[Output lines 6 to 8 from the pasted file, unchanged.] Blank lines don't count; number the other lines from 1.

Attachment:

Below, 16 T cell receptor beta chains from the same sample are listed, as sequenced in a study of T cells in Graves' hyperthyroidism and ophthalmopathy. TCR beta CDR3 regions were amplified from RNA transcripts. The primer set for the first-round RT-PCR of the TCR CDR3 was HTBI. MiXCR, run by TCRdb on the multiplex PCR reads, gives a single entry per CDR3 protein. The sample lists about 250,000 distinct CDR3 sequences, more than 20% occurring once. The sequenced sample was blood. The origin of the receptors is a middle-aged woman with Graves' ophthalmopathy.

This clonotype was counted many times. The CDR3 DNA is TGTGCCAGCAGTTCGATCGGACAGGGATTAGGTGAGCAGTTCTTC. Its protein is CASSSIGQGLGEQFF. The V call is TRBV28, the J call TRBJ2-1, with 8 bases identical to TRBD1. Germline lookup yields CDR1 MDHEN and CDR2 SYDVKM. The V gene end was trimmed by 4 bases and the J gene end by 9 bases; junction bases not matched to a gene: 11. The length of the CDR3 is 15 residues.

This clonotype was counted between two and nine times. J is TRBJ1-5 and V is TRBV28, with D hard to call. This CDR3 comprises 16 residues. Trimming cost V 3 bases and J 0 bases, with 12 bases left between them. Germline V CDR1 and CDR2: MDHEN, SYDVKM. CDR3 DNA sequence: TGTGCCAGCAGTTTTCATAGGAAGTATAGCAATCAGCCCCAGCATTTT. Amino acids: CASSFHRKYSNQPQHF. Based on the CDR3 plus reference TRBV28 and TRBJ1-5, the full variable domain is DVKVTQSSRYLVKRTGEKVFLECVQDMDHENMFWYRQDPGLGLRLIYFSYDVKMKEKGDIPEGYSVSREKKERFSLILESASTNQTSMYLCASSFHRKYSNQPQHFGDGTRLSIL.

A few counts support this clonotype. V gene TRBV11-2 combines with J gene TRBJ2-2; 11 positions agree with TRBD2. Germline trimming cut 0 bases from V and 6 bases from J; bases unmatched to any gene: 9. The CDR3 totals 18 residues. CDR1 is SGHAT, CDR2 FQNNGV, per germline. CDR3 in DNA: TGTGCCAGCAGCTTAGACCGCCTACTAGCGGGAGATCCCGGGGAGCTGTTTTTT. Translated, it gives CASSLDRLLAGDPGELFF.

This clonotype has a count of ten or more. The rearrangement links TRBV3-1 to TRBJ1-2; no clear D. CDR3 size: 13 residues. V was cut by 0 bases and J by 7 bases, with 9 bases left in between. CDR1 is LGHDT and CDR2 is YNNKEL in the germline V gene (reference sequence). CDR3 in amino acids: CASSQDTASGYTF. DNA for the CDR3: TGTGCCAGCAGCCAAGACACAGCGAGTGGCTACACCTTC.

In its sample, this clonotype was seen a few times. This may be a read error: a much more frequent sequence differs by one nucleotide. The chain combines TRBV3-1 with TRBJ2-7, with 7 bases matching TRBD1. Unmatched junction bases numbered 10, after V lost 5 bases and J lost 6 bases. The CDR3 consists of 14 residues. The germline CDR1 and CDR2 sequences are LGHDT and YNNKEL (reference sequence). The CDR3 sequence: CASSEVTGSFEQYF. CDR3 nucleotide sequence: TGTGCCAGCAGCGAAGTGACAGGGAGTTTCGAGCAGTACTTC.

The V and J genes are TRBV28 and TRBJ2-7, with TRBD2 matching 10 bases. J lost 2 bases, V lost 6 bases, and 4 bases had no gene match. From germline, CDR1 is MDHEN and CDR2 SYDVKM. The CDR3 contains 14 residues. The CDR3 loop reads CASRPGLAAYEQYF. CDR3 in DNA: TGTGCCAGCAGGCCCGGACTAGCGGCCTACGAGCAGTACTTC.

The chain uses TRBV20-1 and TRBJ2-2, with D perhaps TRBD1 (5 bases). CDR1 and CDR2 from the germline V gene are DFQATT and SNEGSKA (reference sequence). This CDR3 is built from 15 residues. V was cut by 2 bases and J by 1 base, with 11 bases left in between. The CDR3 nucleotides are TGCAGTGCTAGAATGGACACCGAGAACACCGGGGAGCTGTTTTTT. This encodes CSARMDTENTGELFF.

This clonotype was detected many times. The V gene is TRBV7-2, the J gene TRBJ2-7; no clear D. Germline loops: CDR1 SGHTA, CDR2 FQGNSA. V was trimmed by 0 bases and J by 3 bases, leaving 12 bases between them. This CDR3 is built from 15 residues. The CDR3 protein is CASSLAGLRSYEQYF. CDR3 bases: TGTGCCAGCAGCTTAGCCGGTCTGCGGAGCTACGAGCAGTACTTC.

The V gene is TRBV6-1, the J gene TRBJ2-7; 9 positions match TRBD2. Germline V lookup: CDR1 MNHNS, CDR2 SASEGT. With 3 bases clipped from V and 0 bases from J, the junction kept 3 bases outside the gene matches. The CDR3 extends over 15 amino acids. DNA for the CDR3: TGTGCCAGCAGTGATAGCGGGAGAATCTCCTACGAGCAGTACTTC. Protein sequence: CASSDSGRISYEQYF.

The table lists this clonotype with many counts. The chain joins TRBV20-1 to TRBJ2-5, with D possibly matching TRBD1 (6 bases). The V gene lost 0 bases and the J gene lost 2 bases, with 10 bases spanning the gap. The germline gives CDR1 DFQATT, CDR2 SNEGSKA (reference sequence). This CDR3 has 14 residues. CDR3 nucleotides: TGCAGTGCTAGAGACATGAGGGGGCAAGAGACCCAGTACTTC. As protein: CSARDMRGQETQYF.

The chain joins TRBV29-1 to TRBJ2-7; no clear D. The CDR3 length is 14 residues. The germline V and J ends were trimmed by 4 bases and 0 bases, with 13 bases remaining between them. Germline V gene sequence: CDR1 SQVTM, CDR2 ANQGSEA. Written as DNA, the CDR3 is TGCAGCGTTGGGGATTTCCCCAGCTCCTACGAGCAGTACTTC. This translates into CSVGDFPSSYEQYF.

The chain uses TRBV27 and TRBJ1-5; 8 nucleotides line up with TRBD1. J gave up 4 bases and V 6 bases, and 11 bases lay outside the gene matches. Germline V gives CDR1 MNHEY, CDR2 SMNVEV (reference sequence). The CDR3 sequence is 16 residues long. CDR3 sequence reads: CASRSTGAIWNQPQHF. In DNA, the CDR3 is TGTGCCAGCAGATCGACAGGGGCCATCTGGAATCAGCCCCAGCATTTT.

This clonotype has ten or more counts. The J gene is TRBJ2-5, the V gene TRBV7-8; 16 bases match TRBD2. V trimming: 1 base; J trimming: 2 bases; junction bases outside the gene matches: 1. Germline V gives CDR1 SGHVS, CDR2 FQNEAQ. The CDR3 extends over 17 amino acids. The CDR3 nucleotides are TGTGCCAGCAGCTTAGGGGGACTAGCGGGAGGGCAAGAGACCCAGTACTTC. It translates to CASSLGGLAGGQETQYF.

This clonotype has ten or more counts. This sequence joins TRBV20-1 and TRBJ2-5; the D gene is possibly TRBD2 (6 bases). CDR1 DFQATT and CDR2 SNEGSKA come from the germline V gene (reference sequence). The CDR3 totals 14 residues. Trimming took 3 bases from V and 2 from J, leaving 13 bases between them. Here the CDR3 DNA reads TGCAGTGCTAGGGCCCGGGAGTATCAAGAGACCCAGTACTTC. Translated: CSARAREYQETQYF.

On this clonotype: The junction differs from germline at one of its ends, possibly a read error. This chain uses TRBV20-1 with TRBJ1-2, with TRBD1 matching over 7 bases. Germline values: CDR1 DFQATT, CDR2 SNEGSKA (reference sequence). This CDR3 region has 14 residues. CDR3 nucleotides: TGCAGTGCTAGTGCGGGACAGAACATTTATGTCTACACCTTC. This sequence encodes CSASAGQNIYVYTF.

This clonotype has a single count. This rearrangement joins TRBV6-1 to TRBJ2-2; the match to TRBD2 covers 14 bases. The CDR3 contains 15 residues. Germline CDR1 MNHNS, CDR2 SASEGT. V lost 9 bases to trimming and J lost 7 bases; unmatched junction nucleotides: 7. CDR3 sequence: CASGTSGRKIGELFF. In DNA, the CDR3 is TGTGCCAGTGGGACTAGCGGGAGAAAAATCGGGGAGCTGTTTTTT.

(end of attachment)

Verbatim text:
In its sample, this clonotype was seen a few times. This may be a read error: a much more frequent sequence differs by one nucleotide. The chain combines TRBV3-1 with TRBJ2-7, with 7 bases matching TRBD1. Unmatched junction bases numbered 10, after V lost 5 bases and J lost 6 bases. The CDR3 consists of 14 residues. The germline CDR1 and CDR2 sequences are LGHDT and YNNKEL (reference sequence). The CDR3 sequence: CASSEVTGSFEQYF. CDR3 nucleotide sequence: TGTGCCAGCAGCGAAGTGACAGGGAGTTTCGAGCAGTACTTC.

The V and J genes are TRBV28 and TRBJ2-7, with TRBD2 matching 10 bases. J lost 2 bases, V lost 6 bases, and 4 bases had no gene match. From germline, CDR1 is MDHEN and CDR2 SYDVKM. The CDR3 contains 14 residues. The CDR3 loop reads CASRPGLAAYEQYF. CDR3 in DNA: TGTGCCAGCAGGCCCGGACTAGCGGCCTACGAGCAGTACTTC.

The chain uses TRBV20-1 and TRBJ2-2, with D perhaps TRBD1 (5 bases). CDR1 and CDR2 from the germline V gene are DFQATT and SNEGSKA (reference sequence). This CDR3 is built from 15 residues. V was cut by 2 bases and J by 1 base, with 11 bases left in between. The CDR3 nucleotides are TGCAGTGCTAGAATGGACACCGAGAACACCGGGGAGCTGTTTTTT. This encodes CSARMDTENTGELFF.